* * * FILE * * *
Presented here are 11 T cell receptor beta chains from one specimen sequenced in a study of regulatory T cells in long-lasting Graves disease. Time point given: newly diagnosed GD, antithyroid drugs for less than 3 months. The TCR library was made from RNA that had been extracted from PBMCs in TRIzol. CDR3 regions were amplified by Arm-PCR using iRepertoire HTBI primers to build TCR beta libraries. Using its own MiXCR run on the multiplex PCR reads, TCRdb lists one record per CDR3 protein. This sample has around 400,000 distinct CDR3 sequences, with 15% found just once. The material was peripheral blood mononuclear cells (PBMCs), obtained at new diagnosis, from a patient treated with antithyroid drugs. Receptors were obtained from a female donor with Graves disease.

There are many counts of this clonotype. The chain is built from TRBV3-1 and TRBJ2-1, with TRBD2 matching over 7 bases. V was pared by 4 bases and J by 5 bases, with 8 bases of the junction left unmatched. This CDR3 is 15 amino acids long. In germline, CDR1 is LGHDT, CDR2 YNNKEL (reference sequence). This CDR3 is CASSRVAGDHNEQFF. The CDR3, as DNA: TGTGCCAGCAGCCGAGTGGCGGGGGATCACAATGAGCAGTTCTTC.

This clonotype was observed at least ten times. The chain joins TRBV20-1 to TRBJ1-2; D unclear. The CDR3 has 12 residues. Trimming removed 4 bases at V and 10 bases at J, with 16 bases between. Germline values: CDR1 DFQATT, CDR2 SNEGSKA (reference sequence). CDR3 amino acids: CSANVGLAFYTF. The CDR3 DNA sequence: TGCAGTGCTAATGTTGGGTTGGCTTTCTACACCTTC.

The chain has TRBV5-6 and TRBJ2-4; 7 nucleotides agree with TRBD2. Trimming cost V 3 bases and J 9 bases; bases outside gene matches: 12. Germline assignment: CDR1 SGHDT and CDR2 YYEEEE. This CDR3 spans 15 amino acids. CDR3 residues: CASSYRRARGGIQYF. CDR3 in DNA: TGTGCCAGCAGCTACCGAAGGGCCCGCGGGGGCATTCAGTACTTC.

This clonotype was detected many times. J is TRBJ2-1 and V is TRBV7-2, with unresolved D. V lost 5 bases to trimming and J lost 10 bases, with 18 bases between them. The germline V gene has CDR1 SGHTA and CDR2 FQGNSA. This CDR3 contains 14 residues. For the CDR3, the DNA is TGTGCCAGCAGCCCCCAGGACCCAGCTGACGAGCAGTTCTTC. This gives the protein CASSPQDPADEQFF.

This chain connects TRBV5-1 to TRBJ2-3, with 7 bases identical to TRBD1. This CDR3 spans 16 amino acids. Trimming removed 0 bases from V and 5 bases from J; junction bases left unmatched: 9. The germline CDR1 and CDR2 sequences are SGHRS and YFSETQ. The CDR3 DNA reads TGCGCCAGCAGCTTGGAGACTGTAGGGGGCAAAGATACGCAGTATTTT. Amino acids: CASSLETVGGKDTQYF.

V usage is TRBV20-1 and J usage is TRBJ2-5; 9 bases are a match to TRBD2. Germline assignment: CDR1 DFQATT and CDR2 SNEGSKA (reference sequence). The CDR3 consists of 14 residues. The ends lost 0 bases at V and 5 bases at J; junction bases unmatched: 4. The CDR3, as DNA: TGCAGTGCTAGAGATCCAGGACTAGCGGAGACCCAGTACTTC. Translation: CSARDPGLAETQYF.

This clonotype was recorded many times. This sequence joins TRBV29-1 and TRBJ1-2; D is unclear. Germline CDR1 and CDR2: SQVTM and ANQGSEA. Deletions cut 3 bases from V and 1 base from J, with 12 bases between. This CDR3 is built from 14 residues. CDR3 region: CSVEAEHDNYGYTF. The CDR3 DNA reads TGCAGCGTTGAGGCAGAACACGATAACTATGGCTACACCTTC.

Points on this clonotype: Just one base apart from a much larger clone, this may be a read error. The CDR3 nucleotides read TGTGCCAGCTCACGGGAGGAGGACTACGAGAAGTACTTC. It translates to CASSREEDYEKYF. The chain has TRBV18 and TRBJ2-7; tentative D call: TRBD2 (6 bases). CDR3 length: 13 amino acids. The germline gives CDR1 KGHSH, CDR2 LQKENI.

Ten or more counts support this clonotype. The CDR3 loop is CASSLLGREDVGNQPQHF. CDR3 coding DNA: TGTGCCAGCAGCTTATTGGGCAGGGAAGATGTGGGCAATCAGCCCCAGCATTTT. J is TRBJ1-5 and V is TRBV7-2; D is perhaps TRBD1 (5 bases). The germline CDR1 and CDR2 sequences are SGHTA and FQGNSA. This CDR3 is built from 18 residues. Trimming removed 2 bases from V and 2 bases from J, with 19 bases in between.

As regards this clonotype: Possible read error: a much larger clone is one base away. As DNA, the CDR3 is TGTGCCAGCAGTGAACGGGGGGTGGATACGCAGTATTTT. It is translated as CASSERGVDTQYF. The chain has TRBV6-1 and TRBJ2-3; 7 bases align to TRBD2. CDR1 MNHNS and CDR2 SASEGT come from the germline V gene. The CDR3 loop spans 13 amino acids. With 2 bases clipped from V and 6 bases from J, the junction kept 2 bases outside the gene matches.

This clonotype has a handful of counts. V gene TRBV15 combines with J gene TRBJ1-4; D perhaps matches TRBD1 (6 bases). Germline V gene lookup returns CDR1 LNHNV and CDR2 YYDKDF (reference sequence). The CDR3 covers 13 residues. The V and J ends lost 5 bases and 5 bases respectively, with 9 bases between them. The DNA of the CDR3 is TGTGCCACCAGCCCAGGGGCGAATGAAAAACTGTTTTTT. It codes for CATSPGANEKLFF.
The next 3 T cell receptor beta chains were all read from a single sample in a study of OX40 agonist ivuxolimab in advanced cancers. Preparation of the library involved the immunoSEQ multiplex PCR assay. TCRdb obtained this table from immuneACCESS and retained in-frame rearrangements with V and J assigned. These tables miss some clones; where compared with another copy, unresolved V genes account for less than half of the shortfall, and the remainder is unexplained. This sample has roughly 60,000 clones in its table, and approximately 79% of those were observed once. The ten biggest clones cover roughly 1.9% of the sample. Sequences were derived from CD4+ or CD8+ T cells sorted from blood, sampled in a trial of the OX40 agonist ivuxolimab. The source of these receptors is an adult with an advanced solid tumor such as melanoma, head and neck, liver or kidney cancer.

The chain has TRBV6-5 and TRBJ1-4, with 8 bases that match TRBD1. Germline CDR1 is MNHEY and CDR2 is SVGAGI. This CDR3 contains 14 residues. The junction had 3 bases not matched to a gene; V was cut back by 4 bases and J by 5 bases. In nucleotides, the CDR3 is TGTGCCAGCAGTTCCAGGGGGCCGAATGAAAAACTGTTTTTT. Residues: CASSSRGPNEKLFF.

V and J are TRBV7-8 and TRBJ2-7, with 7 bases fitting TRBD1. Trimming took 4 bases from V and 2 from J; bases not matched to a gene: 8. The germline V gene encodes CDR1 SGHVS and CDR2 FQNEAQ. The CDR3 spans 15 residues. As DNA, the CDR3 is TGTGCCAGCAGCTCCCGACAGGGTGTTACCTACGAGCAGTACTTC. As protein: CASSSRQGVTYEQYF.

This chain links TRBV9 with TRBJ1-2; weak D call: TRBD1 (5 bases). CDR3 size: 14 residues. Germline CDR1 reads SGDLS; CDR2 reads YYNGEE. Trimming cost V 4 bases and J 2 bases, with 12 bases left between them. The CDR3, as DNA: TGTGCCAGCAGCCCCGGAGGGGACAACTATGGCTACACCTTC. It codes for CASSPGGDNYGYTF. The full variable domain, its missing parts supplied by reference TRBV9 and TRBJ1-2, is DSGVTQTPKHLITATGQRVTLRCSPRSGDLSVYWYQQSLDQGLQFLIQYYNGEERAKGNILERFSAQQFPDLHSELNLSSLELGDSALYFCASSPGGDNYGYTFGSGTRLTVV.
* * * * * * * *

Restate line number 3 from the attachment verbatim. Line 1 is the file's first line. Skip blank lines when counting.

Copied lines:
This clonotype was observed at least ten times. The chain joins TRBV20-1 to TRBJ1-2; D unclear. The CDR3 has 12 residues. Trimming removed 4 bases at V and 10 bases at J, with 16 bases between. Germline values: CDR1 DFQATT, CDR2 SNEGSKA (reference sequence). CDR3 amino acids: CSANVGLAFYTF. The CDR3 DNA sequence: TGCAGTGCTAATGTTGGGTTGGCTTTCTACACCTTC.